Shorter College Cuts ties with Convention after Recent Board Dispute

Nov 26, 2002 01:01 PM EST

ROME – As the result of a recent controversy over whether or not college board members should be selected by the church, Shorter College cut its ties with the Georgia Baptist Convention.

The dispute was the latest of controversies between moderate and conservative Baptists. Convention leaders expressed that only committed Baptists should be appointed to the board of college trustees, with the power of appointment given to the convention. Leaders were concerned that members of a secular board would fail to intervene with professors who would attack Baptist doctrines.

Shorter leaders expressed their strong opposition to the proposition of the GBC, saying that full control needed be given to their trustees in order to preserve the college’s accreditation and academic prestige.

Following the dispute, the convention stopped its regular contribution of approximately 1.5 million to Shorter. The convention froze the $9 million it had allocated to Shorter, which included $8 million for capital improvements and endowment programs.

J. Robert White, executive director of the Georgia Baptist Convention, gave a direct statement saying the church “has contributed more than $26 million to Shorter College over the last 43 years.”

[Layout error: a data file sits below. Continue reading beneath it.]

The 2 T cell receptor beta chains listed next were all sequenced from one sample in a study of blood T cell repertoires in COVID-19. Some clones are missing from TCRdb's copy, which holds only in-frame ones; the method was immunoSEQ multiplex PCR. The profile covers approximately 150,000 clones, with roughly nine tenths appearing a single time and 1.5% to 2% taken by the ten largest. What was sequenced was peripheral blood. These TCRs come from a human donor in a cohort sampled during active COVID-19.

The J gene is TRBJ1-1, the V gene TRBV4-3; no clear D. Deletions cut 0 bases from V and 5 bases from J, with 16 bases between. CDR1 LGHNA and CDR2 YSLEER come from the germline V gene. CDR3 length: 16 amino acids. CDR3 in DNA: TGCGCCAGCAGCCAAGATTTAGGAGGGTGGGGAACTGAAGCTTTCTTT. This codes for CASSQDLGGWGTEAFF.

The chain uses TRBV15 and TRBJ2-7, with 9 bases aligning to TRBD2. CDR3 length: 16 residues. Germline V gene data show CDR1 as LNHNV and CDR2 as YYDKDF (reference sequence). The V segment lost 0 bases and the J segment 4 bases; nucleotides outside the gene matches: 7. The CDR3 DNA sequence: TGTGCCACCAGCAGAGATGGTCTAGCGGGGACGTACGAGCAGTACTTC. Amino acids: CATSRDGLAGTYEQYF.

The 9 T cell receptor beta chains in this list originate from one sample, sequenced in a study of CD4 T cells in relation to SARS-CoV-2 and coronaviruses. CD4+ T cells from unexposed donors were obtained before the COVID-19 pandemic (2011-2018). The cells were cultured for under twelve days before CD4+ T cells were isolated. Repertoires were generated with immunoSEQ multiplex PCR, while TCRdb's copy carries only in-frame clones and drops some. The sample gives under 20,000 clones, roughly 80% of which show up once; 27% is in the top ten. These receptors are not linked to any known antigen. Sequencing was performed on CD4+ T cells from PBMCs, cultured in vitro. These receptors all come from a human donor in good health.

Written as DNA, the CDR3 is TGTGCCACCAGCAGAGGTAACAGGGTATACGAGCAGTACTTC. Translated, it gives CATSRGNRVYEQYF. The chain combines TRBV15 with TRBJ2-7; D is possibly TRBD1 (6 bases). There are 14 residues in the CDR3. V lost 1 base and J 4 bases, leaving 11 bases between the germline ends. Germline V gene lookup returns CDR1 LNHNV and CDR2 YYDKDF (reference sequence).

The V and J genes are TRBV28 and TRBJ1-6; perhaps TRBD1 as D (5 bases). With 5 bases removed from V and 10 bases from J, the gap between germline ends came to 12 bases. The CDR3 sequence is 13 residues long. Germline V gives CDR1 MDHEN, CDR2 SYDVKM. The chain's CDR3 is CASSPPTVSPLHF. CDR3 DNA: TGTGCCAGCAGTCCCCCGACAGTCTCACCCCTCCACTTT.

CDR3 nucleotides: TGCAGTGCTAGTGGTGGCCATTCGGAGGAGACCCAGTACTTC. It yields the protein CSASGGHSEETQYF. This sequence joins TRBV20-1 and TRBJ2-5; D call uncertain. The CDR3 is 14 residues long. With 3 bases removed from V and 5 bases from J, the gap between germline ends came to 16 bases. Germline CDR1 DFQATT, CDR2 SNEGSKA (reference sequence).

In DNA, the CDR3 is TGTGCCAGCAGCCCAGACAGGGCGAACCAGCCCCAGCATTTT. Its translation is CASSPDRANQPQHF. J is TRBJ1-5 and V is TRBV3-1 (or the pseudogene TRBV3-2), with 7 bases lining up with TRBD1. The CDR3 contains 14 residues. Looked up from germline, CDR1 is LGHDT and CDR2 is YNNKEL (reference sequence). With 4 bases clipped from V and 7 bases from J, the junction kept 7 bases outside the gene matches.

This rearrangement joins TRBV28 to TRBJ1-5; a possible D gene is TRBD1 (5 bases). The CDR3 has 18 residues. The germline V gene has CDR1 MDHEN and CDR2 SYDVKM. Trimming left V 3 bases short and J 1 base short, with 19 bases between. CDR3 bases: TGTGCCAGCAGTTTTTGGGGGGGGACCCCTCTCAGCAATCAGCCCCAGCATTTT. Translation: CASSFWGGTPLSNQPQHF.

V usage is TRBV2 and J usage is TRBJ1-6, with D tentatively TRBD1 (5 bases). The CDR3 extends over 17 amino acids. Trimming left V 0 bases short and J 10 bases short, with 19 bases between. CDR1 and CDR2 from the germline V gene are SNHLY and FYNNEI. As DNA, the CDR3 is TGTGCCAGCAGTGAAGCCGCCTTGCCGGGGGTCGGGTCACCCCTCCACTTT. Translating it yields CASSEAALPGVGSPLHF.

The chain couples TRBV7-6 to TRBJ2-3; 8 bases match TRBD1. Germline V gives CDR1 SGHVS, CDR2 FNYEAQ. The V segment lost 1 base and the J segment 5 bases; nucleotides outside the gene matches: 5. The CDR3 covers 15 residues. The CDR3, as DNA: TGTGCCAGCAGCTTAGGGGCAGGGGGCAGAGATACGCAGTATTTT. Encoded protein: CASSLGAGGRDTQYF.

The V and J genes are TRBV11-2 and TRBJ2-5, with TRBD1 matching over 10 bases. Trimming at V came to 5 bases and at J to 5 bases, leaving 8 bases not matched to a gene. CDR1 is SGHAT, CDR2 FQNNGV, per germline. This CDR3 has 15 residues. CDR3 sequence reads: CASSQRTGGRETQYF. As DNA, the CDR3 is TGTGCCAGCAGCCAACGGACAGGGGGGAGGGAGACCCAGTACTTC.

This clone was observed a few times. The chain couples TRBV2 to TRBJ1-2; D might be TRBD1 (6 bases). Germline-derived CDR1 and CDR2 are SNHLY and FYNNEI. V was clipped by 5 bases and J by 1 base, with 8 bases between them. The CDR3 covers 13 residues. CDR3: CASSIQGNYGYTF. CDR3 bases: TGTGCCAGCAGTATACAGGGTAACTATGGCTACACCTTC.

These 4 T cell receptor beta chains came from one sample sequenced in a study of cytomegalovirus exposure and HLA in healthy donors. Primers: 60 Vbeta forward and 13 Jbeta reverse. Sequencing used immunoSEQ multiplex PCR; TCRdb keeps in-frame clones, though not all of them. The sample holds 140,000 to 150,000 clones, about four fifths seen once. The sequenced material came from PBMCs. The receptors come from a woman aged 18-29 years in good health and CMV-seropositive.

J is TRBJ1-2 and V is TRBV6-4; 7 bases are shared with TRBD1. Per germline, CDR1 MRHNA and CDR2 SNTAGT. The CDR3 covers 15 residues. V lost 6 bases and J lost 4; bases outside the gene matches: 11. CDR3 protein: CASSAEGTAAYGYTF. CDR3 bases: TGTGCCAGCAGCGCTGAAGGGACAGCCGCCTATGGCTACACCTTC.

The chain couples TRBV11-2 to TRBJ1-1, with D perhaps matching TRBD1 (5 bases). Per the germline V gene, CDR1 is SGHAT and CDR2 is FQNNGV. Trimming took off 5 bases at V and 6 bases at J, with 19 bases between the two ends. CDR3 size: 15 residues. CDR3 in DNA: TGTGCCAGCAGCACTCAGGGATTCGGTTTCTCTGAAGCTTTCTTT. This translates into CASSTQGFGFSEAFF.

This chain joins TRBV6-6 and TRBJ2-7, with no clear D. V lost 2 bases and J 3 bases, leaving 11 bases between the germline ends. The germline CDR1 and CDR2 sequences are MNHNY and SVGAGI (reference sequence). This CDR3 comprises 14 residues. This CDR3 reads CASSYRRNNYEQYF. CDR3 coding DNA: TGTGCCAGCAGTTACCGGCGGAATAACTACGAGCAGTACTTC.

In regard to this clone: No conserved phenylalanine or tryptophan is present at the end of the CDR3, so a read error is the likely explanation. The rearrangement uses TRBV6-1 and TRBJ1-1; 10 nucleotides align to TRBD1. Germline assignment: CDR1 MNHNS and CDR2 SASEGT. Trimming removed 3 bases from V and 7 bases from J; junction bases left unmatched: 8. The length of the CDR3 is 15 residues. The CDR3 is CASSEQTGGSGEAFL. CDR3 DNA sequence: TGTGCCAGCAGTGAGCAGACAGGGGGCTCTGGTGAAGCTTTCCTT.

Ed Schrader, president of the small school comprised of 2100 students, expressed his sentiment over the legal issue. “I’m relieved that the uncertainty is over, but I continue to be sad that two Christian groups have not been able to settle their issues without going to extremes.” Shorter will still keep with its Baptist heritage, despite its cut ties with the convention, said Schrader.

The Shorter College board is in the process of trying to recover $9 million originally part of the Southern Baptist Convention, but withdrawn by the GBC.

The Shorter-GBC dispute is only one among many other recent ideological controversies among similar religious groups/organizations. At least seven Baptist colleges, including Furman University in South Carolina and Baylor University in Texas, have all severed relations with the Southern Baptist Convention in order to prevent an encroaching of conservative ideas.

By Daniel Kwon
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